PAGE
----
Somehow even worse is the fact that Benny is also trying to calm everyone down with him. He accidentally started the argument, then has to spend the rest of the song trying to get everyone to just stop shouting.
There's something about Roger's anguished "Mimiiiiii!" at the end of "Your Eyes," especially the 2008 version. Chills, man.
A meta example: Jonathan Larson unexpectedly died just before the show's off-broadway premiere. Anthony Rapp said in his autobiography that the next night, the cast did a performance for Jonathan's close friends and family - even though he and several others were crying too hard to even sing some of the songs properly. And then they sang again at the memorial service. Where, in addition to group songs, Adam Pascal performed One Song Glory. You know, the song about writing one last important, meaningful thing before you die?
When Mimi revives a few moments after dying in Roger's arms and recounts how she was "in a tunnel, heading towards a warm, white light" and at the end of it was Angel (and she looks good!). Angel had turned her around and literally sent her back to Earth to be with Roger and everyone again.
Finale B has a quick blink-and-you'll-miss-it-moment in the movie. After Mimi revives and tells everyone how she saw Angel and everyone starts to sing, as Mark runs to his projector, Collins collapses in Mimi's lap and starts to sob, both for his lost love and for the return of one of his best friends.
In Finale A: Collins's line, "I'm afraid she needs more than heat." You can hear the resignation in Collins's voice. He's seen it before, and he can't believe it's happening again, so soon.
The final shot of Angel in the movie, her nails are painted blue. The same colour that Mimi was painting them in the hospital when she was dying. The implication is heartbreaking— Mark shot that in some of Angel's final days.
On the exact day he met Angel, Collins decides to help himself and his friends by rewiring an ATM machine that will only work for those who have the code: A-N-G-E-L.
How do you leave the past behind when it keeps finding ways to get to your heart? It reaches way down deep and tears you inside out until you're torn apart (RENT!) How can you connect in an age where strangers, landlords, lovers, your own blood cells betray? What binds the fabric together when the raging, shifting winds of change keep ripping away?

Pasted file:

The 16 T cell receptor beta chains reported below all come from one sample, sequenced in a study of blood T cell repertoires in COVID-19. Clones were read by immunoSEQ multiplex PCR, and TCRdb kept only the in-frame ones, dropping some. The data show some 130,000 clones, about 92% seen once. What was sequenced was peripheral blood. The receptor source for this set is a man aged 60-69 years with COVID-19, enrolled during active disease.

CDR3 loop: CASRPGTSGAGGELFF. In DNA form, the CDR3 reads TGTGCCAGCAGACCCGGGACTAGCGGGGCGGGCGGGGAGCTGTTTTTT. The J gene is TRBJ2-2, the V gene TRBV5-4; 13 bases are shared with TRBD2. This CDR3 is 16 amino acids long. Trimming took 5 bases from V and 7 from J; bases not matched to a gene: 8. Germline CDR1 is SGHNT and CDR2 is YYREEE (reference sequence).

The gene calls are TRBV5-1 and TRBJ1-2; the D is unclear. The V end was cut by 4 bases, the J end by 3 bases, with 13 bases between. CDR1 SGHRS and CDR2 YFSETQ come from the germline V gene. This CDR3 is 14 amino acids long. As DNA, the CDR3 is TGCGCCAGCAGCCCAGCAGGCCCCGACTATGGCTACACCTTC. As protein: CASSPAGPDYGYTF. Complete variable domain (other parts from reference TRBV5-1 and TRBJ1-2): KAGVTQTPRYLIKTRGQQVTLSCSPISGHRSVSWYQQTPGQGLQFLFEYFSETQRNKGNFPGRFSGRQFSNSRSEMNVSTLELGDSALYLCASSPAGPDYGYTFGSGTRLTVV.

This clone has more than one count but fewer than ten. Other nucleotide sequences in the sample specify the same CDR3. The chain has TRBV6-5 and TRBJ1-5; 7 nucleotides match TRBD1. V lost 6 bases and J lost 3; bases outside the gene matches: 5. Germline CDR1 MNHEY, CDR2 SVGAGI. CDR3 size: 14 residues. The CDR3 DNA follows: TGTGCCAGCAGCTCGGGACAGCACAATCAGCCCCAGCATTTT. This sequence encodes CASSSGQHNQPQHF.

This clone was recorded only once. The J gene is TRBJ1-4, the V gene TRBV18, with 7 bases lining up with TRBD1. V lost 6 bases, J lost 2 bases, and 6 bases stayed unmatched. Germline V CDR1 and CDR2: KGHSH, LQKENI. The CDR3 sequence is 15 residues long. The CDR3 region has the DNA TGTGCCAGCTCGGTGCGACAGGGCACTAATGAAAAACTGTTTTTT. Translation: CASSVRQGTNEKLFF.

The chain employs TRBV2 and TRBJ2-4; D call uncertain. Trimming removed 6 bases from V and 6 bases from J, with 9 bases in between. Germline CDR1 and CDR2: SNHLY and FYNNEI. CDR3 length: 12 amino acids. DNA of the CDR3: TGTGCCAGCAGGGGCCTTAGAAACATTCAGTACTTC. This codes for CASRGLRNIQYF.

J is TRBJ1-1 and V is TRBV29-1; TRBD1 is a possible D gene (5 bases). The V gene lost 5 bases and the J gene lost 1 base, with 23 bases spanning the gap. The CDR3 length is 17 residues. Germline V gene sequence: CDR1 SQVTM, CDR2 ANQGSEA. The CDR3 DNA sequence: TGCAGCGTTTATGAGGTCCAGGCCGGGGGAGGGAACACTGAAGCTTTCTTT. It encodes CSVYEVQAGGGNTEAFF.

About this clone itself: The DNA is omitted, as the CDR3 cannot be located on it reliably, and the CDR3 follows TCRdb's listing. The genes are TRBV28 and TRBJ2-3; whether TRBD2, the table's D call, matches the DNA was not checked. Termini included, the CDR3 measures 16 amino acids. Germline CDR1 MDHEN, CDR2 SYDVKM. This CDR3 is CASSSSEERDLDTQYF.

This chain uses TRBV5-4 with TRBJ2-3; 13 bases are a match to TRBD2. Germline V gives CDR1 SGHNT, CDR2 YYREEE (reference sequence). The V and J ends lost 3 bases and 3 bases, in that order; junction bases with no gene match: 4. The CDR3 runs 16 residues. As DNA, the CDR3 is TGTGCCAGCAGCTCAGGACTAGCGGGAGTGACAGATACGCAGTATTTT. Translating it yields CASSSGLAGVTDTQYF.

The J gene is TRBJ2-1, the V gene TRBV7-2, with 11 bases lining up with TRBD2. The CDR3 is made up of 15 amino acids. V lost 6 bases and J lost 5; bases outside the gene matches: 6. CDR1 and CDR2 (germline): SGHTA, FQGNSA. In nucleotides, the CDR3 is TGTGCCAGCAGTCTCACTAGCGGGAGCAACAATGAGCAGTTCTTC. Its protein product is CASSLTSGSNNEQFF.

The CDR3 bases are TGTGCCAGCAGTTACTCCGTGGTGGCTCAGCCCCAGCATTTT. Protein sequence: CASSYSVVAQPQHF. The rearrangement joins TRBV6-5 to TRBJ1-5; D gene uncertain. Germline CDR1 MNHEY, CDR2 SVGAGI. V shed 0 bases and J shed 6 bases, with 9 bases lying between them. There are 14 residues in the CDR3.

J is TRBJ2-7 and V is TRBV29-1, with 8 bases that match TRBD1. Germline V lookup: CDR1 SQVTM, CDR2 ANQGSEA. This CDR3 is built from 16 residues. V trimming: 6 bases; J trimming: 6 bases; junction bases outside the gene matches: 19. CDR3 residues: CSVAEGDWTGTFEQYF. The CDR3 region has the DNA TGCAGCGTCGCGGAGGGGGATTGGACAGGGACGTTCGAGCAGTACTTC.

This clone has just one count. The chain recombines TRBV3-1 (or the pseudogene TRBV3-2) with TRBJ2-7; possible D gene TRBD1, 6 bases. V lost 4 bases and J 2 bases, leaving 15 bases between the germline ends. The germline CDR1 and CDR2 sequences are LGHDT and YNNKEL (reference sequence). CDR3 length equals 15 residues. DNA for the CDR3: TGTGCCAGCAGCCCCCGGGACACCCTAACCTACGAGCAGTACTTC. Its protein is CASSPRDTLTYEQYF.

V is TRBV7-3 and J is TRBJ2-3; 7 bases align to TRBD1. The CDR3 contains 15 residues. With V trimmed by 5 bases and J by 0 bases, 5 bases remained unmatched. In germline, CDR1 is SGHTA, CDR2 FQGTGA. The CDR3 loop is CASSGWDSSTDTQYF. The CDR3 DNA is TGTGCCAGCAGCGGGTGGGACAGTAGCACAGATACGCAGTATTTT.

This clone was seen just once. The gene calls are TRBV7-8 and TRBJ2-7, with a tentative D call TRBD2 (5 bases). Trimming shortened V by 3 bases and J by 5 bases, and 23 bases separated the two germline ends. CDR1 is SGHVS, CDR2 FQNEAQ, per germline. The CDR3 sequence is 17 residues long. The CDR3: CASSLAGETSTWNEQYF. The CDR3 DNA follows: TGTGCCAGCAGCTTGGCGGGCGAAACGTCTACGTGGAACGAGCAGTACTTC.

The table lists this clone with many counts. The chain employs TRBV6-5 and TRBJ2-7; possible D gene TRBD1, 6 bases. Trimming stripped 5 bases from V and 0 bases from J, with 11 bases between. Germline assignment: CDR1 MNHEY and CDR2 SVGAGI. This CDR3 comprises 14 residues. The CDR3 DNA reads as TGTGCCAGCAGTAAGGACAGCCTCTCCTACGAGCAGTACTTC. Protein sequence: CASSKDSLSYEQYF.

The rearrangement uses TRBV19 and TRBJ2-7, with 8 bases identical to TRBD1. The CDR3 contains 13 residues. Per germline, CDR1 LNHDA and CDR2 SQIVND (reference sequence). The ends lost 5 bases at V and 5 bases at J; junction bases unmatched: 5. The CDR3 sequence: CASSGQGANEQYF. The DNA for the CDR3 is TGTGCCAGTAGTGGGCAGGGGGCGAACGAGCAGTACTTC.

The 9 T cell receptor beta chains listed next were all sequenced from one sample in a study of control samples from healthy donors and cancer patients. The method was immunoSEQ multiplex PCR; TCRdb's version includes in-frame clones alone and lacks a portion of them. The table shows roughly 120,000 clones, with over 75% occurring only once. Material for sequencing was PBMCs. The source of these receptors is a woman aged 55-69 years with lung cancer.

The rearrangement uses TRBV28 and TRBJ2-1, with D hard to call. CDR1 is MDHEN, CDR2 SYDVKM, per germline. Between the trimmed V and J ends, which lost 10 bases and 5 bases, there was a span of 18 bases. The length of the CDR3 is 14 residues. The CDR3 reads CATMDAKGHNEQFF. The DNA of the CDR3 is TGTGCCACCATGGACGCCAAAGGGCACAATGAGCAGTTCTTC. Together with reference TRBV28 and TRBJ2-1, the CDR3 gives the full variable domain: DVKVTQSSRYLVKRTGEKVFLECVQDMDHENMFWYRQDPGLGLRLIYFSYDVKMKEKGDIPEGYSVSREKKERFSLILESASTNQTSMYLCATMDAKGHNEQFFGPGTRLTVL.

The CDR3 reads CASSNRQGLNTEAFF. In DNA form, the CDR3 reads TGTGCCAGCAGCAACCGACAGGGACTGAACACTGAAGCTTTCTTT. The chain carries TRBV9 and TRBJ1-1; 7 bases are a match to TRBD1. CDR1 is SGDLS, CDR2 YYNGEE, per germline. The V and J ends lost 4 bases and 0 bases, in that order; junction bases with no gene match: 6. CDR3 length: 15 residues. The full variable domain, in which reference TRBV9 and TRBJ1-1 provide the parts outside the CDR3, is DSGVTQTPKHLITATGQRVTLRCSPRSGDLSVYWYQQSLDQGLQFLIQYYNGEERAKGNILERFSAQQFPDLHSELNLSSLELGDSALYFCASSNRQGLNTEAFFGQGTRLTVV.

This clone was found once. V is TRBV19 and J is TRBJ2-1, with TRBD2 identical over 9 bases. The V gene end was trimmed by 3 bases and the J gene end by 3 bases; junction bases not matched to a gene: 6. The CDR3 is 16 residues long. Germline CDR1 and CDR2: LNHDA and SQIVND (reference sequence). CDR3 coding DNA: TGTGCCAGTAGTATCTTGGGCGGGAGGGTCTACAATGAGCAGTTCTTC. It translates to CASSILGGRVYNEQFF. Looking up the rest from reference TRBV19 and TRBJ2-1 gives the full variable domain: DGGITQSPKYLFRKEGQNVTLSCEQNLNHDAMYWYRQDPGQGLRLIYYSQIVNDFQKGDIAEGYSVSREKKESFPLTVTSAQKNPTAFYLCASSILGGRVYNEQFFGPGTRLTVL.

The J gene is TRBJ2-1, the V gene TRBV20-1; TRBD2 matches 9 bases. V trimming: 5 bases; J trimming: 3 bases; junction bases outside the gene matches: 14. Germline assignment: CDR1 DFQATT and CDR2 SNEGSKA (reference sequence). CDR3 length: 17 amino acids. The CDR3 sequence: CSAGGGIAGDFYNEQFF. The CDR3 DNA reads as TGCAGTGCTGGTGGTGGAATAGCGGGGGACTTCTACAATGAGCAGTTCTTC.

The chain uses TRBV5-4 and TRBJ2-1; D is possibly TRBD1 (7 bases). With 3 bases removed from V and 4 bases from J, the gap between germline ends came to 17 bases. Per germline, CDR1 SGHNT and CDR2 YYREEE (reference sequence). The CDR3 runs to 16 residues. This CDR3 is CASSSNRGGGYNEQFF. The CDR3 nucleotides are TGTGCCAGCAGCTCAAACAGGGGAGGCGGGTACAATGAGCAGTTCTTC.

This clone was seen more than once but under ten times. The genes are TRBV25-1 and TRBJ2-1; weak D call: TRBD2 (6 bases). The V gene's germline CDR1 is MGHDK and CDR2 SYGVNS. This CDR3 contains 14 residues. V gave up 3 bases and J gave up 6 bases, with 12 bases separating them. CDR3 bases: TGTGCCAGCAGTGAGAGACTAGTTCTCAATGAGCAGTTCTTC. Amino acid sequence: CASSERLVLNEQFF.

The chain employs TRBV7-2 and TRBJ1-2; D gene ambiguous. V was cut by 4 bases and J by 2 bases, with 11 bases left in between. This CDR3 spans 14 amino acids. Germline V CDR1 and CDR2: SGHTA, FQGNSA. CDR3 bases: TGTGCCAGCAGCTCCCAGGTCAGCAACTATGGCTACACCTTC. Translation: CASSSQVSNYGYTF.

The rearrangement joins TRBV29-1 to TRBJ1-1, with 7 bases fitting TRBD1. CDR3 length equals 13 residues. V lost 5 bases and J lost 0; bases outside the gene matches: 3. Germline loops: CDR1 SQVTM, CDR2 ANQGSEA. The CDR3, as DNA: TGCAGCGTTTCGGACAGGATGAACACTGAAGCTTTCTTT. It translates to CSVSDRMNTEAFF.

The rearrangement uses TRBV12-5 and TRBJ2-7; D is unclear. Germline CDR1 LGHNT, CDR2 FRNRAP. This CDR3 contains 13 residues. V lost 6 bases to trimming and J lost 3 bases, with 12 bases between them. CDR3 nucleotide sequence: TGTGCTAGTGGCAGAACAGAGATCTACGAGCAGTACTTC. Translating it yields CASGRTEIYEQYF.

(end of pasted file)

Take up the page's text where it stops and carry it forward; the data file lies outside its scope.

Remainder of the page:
The final performance of Seasons of Love on Broadway, including former cast members.
The end of the movie, when we get to see some of Mark's documentary, ending on a shot of a happy, healthy Angel gazing into the camera.
The fact that, despite how much they love each other and how happy they are, Angel and Collins don't even get a full year together. Bear in mind, the first act takes place over a single day; Angel and Collins meet, and they click instantly, falling madly in love — and, as we see in act two, it sticks! (Not to mention, they lack the constant bickering and drama of Mimi/Roger and Maureen/Joanne.) They were great together and had found real, true love... only for it all to be taken away, so soon. It's just... so unfair.
The fact that maybe five, ten years down the line the only surviving members of the friendship group will be Mark, Joanne and Maureen. Despite the happy ending, there's still the lingering spectre of Roger, Mimi and Collins' impending deaths. In the original version in which Maureen also had AIDS, that would leave just Mark and Joanne alive.
2019 Rent Live
Mark is more well-meaning in this version than others, owing to Jordan Fisher's performance. He seriously tries to help but a homeless woman reams him out for thinking she needs to be on camera.
Mark mutters that he's ready to sell his soul after Angel's funeral, as Roger leaves for Santa Fe. Jordan Fisher being Endearingly Dorky in the role makes it worse.
The performance segues "Seasons of Love" into a Life Support meeting, as opposed to just the cast standing on stage for it out of character, and has the different group and cast members take lines, giving the song more significance.
The live concert that aired for the audience, after Roger's actor Brennin broke his foot and needed to use a wheelchair, has some moments. During "Will I?" he looks like he's about to burst into tears as everyone else stands up singing, "Will I lose my dignity, will someone case, will I wake tomorrow from this nightmare?"